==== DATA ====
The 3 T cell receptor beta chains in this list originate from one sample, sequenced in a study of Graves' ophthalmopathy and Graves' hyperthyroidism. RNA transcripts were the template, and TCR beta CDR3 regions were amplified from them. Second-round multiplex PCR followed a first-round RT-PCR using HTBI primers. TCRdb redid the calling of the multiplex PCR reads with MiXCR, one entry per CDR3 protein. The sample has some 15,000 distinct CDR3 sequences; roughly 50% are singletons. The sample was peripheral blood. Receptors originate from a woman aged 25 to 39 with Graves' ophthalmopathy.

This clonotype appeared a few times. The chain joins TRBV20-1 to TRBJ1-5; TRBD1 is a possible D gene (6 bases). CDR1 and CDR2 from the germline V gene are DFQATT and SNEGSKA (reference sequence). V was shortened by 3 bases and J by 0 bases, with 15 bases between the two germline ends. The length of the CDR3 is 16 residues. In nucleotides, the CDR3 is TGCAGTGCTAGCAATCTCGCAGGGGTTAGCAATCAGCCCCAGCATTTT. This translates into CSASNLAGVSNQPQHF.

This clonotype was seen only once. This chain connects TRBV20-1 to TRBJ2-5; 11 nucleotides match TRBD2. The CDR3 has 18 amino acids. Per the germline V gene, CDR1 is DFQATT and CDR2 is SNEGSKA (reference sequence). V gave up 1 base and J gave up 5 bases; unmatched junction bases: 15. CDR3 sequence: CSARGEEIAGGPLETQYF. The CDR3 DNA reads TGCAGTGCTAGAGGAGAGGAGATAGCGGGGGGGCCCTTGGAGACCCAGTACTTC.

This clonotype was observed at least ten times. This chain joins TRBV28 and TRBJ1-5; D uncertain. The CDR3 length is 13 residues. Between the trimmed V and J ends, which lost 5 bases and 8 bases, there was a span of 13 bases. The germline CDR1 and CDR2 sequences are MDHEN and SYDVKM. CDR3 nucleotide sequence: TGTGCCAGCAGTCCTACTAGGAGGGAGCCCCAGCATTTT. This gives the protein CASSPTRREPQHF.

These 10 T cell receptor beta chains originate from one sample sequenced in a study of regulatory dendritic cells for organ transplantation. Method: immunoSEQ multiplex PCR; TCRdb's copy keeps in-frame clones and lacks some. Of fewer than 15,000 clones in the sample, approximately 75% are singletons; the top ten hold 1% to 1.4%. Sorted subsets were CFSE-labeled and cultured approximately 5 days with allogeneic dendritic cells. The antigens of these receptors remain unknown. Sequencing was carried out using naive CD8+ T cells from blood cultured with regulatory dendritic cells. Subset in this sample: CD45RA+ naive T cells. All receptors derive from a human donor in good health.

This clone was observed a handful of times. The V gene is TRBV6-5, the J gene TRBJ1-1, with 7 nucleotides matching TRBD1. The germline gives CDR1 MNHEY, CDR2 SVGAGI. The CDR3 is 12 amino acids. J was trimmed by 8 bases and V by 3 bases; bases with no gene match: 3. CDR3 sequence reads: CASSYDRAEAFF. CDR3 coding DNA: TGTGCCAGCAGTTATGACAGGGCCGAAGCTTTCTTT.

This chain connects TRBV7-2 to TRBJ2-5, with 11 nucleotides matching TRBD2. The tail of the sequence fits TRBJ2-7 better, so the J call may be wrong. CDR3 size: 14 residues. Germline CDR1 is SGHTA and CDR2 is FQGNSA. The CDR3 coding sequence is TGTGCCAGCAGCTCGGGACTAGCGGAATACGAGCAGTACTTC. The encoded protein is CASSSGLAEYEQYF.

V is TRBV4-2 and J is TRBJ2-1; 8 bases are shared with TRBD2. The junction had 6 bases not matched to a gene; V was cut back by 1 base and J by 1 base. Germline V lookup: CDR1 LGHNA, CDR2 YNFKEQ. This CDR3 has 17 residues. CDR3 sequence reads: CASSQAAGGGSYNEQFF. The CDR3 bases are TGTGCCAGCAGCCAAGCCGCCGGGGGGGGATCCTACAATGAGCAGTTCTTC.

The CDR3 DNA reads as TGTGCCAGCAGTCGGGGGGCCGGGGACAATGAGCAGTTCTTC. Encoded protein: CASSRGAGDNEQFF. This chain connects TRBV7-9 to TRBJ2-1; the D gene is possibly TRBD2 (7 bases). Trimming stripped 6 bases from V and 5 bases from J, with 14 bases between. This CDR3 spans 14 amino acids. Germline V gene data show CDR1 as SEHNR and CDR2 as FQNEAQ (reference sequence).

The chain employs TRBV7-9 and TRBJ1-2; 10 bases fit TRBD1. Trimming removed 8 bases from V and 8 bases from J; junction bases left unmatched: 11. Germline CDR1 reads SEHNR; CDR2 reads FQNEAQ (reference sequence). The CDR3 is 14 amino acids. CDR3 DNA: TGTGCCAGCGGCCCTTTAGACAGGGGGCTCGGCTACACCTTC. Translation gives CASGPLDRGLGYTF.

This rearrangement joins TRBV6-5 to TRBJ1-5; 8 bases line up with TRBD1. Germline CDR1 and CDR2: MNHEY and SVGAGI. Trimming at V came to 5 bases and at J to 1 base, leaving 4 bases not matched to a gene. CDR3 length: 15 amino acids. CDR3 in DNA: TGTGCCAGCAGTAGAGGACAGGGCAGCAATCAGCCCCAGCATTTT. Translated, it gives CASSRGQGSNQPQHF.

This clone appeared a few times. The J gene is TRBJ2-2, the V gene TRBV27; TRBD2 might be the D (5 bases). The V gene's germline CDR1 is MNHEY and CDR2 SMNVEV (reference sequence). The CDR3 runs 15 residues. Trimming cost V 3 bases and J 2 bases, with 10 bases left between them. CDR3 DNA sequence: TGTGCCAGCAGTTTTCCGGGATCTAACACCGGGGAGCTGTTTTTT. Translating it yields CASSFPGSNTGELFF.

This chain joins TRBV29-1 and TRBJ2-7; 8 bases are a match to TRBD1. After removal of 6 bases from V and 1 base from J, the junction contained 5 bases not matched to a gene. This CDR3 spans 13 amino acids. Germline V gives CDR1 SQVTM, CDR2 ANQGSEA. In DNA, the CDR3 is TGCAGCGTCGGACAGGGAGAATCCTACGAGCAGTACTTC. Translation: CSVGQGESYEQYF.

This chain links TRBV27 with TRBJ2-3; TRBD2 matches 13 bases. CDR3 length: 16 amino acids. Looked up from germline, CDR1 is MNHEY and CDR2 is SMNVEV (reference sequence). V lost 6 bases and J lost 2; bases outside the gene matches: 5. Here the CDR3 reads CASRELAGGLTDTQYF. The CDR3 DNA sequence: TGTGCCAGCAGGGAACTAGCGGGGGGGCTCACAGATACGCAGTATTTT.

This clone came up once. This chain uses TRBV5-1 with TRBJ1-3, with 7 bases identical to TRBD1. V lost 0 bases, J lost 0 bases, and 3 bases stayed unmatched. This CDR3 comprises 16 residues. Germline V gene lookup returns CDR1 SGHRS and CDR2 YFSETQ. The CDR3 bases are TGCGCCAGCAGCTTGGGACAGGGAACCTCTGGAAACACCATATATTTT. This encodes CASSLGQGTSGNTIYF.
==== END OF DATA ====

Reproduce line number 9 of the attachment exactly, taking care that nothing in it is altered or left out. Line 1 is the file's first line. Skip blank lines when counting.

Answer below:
The CDR3 DNA reads as TGTGCCAGCAGTCGGGGGGCCGGGGACAATGAGCAGTTCTTC. Encoded protein: CASSRGAGDNEQFF. This chain connects TRBV7-9 to TRBJ2-1; the D gene is possibly TRBD2 (7 bases). Trimming stripped 6 bases from V and 5 bases from J, with 14 bases between. This CDR3 spans 14 amino acids. Germline V gene data show CDR1 as SEHNR and CDR2 as FQNEAQ (reference sequence).